Jack: That drawing of Cap REALLY looks like the work of Frank Robbins.

Fantastic Four 72
Our Story

Ben, Johnny and Crystal feel the emptiness of Reed and Sue’s departure to normal life, but don’t have long to wait… the Watcher appears before them. His message is grave: the Silver Surfer is about to attack humanity! Reed and Sue, travelling to California by train, downplay their concerns for their teammates. The Silver Surfer, sick of the greed and hatred in the humans all around him, has decided that the way to save the human race, is by giving them a taste of their own medicine; to cause destruction all around him so the people of Earth will unite against a common foe, and learn the folly of their ways. When the Torch tries to stop him, the Surfer surrounds him with cosmic force. Ben comes next, jumping from the jet cycle to the flying board, but up in the air, he’s at a disadvantage. The Watcher finds the train the other half of our team is on, and stops it easily, without harm. He warns Reed and Sue of the danger, and sends Mr. Fantastic (but not Sue) to join the game. Reed uses the equipment in the Baxter Building to help him find the Thing and the Surfer. The Pentagon by this time has ordered the use of the Sonic Shark, an experimental missile designed to use and unleash cosmic power. Reed is afraid that even the Silver Surfer’s powers may not save him, and indeed the missile seems to ready to do it’s job. Sheer brute force saves the day, as Reed maneuvers Ben close enough with the Pogo Plane for him to wallop the missile into the upper atmosphere, where it explodes without causing undo harm. The grateful Surfer, weakened but unharmed, sees the error of his method, and finds hope for humanity after all.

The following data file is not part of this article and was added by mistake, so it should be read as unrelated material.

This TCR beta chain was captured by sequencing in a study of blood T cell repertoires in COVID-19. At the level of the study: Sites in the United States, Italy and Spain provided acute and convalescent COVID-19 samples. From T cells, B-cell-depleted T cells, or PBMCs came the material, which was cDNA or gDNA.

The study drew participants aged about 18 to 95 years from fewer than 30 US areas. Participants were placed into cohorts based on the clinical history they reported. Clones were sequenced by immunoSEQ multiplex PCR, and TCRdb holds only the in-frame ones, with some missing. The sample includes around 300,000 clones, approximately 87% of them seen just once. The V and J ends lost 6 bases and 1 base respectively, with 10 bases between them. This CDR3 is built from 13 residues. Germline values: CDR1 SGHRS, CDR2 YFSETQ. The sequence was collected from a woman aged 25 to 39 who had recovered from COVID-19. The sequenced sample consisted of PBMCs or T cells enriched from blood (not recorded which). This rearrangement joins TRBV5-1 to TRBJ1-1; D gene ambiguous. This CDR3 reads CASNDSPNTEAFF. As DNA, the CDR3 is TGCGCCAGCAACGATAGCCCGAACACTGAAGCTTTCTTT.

PE: An oddball one-shot that feels more like an opening salvo in yet another cosmic epic. A bit longer and this would have been perfect for a King-Size Special. The Surfer's tantrums seem entirely random to me. He's been living amongst the human race for months now and wakes up one morning with a startling plan in his shiny dome: I'll create one mankind by uniting them against me! What fun I'll have destroying buildings and, ostensibly, killing innocents with the falling debris. Wasn't SS around when Galactus threatened our world and we came together as one for about, oh, twelve hours and then resumed regular programming? I do like the concept of The Sonic Shark but wonder how it won't be pulled out of its protective carrying case from now on when a super-baddie threatens the peace.

MB:  Even the ever-excellent Joe Sinnott seems to be especially on his game with this issue, befitting its weighty subject, and although my gut reaction is that the Surfer’s behavior is a bit out of character, it is perhaps unfair to say that, when Stan has written said character since Day One.  I’d gotten a bit jaded with full-page shots lately, since so many of them seem to be by the numbers and/or not really necessary, but that aerial view of the Surfer above Manhattan made me say, “Whoa!”  It seems strange that Reed, so determined to distance himself from the FF until the baby is born, should wear his uniform under his clothes (shades of Superman!), but I suppose he figures, “Hey, you never know”; it also takes the Watcher about thirty seconds to recruit him.

JB: Maybe it’s just relief after the Mad Thinker saga dragged on so long, but this issue was a blast! No one’s missed how unlikely the Surfer’s method is that he chooses to achieve his goal of uniting humanity, but he takes us right along with him on this joy ride. The bizarre oddity of the Watcher appearing in the Baxter Building, and later stopping the train, are delightful. And he manages to spout some poetry along the way (“All-powerful? There is only one who deserves that name! And his only weapon is…love!”). Even the predictable turnaround the Silver Surfer makes at the finale still can’t help but rouse a glimmer of hope (for humanity and comic books). This is the best F.F. cover in a while; stunning. An easy read that could happily have gone on longer.